|7th Prime Minister of Southern Rhodesia|
17 December 1962 – 13 April 1964
|Monarch||Elizabeth II of the United Kingdom|
|Preceded by||Edgar Whitehead|
|Succeeded by||Ian Douglas Smith|
|Born||6 June 1904
Bromsgrove, Worcestershire, United Kingdom
|Died||17 March 1969
|Political party||Rhodesian Front|
Winston Joseph Field MBE (1904–1969) was a Rhodesian politician. Field was a former Dominion Party MP who founded the Rhodesian Front political party with Ian Douglas Smith. Field was born and brought up in Bromsgrove and educated at Bromsgrove School as a Day boy, in Worcestershire, England, and moved to Southern Rhodesia in 1921. A tobacco farmer near Marandellas (now known as Marondera), in Mashonaland East, Field was President of the powerful Rhodesian Tobacco Association from 1938 to 1940, when he left for military service during the Second World War.
Field was elected Federal MP for Mtoko in 1957 under the Dominion Party banner. The Federation Minister of Justice, Julian Greenfield, found him 'somewhat impulsive and opinionated but entirely straightforward'.
When the Rhodesian Front was formed in early 1962 by Ian Smith and 'Boss' Lilford, a very wealthy and right-wing tobacco farmer, they needed an Establishment figurehead. Field was chosen. He was a solid, trustworthy figure and no racist, even though "nearly everyone else in the new party was to the right of him". His wife said "he didn't really want to take it on, he wasn't really a political animal".
The "imperious and intolerant" (Godwin & Hancock, 1993) Field was elected, to his and many others surprise, as Rhodesia's first Rhodesian Front Prime Minister in the 1962 general election and served until he was replaced by Ian Smith in 1964. Field lent an air of respectability to the Rhodesian Front government, though his Cabinet was derided by one newspaper as "by no means an inspiring list". At the time of Field's election it was assumed that Britain would delay the process of independence for Rhodesia until "an African majority assumed power in Salisbury" (Godwin & Hancock, 1993). Many in the Rhodesian Front felt that Field did not fight hard enough for independence, in particular that the British had hoodwinked him on visits to London in June 1963 and January 1964 over promises of independence. His relatively short time in office saw the dissolution of the Central African Federation on 31 December 1963 though he did win the majority of the Federation's military and other assets for Southern Rhodesia.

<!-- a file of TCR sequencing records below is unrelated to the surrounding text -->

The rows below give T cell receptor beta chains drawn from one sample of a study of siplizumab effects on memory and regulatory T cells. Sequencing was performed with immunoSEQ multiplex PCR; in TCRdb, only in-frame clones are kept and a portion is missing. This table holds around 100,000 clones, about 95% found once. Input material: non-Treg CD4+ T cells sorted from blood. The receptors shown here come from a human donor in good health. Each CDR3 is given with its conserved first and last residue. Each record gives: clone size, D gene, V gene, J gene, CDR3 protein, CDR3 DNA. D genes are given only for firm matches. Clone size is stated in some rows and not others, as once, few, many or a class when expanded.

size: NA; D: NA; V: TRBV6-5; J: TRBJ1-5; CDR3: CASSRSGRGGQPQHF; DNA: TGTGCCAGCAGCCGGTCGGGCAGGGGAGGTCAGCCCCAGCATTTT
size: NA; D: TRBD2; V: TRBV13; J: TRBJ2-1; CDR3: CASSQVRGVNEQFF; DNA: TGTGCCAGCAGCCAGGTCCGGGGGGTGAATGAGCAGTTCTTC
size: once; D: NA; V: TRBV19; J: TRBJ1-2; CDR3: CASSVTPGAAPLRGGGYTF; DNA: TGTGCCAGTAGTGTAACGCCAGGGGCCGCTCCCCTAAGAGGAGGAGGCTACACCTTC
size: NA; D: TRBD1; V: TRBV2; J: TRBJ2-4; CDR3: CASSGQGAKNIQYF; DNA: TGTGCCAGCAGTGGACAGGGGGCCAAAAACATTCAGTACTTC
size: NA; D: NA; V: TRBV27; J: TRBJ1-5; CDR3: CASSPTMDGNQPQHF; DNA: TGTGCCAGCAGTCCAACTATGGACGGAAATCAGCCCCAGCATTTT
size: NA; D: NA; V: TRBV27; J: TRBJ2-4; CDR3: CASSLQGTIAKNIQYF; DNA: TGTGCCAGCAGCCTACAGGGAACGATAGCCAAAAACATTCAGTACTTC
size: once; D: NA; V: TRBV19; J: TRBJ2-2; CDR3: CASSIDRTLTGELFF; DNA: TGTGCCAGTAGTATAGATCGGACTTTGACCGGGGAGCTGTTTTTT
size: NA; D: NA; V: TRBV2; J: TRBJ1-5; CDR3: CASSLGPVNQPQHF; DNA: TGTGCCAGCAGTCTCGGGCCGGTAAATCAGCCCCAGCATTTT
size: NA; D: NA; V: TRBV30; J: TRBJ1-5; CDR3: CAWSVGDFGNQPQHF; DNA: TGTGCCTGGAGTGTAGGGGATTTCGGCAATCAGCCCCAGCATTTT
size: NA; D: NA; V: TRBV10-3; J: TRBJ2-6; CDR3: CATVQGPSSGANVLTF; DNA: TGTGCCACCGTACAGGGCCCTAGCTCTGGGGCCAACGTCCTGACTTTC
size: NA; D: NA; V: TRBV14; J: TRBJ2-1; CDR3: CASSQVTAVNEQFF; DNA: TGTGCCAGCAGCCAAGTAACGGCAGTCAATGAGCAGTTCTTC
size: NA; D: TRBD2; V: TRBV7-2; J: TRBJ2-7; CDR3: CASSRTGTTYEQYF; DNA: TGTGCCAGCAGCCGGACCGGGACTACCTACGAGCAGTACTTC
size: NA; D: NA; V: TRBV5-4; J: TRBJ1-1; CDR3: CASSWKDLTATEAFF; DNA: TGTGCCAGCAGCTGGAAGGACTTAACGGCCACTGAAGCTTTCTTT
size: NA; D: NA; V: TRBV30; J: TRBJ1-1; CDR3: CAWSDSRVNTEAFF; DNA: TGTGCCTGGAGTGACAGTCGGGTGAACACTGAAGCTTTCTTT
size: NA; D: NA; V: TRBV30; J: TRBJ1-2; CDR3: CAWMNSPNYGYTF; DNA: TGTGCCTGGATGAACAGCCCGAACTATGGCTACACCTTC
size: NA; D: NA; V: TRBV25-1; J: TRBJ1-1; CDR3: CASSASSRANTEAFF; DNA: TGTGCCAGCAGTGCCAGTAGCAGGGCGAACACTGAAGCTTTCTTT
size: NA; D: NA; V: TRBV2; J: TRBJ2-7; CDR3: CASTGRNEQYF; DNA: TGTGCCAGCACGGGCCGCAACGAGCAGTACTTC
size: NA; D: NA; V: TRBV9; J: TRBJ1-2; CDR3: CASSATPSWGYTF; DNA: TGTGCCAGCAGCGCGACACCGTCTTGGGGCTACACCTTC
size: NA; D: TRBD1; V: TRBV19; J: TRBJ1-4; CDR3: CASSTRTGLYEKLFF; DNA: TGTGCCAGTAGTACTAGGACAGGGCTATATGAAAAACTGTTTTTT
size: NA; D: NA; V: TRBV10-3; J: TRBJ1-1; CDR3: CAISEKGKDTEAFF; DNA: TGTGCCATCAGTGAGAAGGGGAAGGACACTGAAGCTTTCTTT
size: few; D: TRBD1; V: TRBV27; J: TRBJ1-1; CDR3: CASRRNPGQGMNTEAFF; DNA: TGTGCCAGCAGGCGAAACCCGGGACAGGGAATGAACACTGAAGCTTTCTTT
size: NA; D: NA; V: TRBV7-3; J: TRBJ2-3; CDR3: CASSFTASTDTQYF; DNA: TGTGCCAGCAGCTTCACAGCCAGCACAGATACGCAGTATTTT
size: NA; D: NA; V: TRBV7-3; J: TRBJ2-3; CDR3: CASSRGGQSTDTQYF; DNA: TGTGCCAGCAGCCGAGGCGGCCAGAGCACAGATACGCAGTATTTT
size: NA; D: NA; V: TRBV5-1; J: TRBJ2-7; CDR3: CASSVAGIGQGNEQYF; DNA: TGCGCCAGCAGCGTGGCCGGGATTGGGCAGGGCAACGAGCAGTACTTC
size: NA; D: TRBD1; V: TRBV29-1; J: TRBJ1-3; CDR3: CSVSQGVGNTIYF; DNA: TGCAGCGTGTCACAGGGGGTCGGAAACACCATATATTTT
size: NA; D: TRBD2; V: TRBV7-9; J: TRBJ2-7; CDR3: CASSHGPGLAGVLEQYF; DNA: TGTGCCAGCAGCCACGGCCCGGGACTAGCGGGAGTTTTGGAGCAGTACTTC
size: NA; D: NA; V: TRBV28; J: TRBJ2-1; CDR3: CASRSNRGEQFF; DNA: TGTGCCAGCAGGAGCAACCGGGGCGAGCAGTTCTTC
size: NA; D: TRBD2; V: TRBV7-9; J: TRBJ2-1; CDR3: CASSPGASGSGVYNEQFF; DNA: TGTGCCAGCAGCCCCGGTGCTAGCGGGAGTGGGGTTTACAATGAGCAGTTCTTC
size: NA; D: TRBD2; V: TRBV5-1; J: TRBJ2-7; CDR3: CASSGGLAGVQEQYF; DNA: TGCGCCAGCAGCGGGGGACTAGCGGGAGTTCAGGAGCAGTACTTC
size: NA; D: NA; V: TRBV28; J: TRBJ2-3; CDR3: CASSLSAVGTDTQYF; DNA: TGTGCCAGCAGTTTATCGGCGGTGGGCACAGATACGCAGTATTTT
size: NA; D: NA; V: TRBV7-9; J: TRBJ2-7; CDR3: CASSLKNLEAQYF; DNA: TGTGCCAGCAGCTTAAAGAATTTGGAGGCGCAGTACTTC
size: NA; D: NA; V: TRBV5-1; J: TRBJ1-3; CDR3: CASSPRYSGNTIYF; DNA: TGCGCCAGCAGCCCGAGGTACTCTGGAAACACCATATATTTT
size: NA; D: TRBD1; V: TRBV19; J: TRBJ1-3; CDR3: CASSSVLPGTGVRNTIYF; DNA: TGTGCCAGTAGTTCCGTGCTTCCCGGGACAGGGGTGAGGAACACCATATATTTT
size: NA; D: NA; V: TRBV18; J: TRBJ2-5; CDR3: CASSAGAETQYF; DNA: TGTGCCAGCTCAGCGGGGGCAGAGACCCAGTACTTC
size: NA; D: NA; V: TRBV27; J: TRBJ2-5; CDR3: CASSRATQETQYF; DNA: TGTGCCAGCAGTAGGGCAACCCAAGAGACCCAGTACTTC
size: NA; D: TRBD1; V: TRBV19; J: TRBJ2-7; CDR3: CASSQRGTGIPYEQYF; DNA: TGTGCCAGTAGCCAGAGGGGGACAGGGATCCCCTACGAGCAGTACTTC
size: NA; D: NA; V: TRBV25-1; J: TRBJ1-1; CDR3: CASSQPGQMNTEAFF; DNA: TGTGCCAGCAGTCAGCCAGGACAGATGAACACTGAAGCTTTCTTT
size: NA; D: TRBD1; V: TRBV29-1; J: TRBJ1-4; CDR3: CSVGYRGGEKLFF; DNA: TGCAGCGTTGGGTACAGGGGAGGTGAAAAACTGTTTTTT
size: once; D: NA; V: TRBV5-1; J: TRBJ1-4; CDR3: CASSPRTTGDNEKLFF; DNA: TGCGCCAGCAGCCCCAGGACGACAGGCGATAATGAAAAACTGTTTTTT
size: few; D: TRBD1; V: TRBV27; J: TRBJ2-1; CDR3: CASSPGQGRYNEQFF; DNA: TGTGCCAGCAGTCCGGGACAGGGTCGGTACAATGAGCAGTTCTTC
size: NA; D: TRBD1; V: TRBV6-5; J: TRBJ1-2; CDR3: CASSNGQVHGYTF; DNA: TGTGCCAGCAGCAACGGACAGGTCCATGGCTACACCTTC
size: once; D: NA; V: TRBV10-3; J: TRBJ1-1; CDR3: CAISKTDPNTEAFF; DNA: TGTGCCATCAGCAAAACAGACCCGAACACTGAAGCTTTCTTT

His Cabinet included John Gaunt, a former Federal MP for Lusaka and a former District Commissioner in Northern Rhodesia. Aware of discontent in Cabinet fomented by Gaunt, Field demanded his resignation in the spring of 1964. Gaunt asked him to wait over the weekend whilst he cleared up some matters in his office. In that time Gaunt and Ian Smith organised a plot against Field, now seen as ineffectual after his failure to win independence. Ken Flower, head of Rhodesia's Central Intelligence Organisation, an organisation Field had ordered be set up, had in fact warned him sometime previously there was a conspiracy against him, involving several of his ministers.
The caucus of the Rhodesian Front decided to ask for his resignation on 2 April 1964 and the decision was conveyed to Field the next day, though the formal demand was not made until a Cabinet meeting a few days later. Field was replaced as leader of the Rhodesian Front and as Prime Minister by Smith on 14 April 1964, despite the Governor Sir Humphrey Gibbs urging him to fight the rebels against him in his party.
He died in Rhodesia in 1969. His son attended Falcon College.
- Rhodesians Never Die, Godwin, P. & Hancock, I., 1995. Baobab Books, Harare, Zimbabwe.
- Holderness H. 'Last Chance – Southern Rhosdesia 1945–1958' Harare 1985
- Zimbabwe National Archives – oral recording with Barbara Field 1971
- 'Daily News' 18 December 1962
- Ken Flower – Serving Secretly 1987
- Young K. 'Rhodesia and Independence' London 1967 Page 106
Sir Edgar Whitehead
|Prime Minister of Southern Rhodesia
Ian Douglas Smith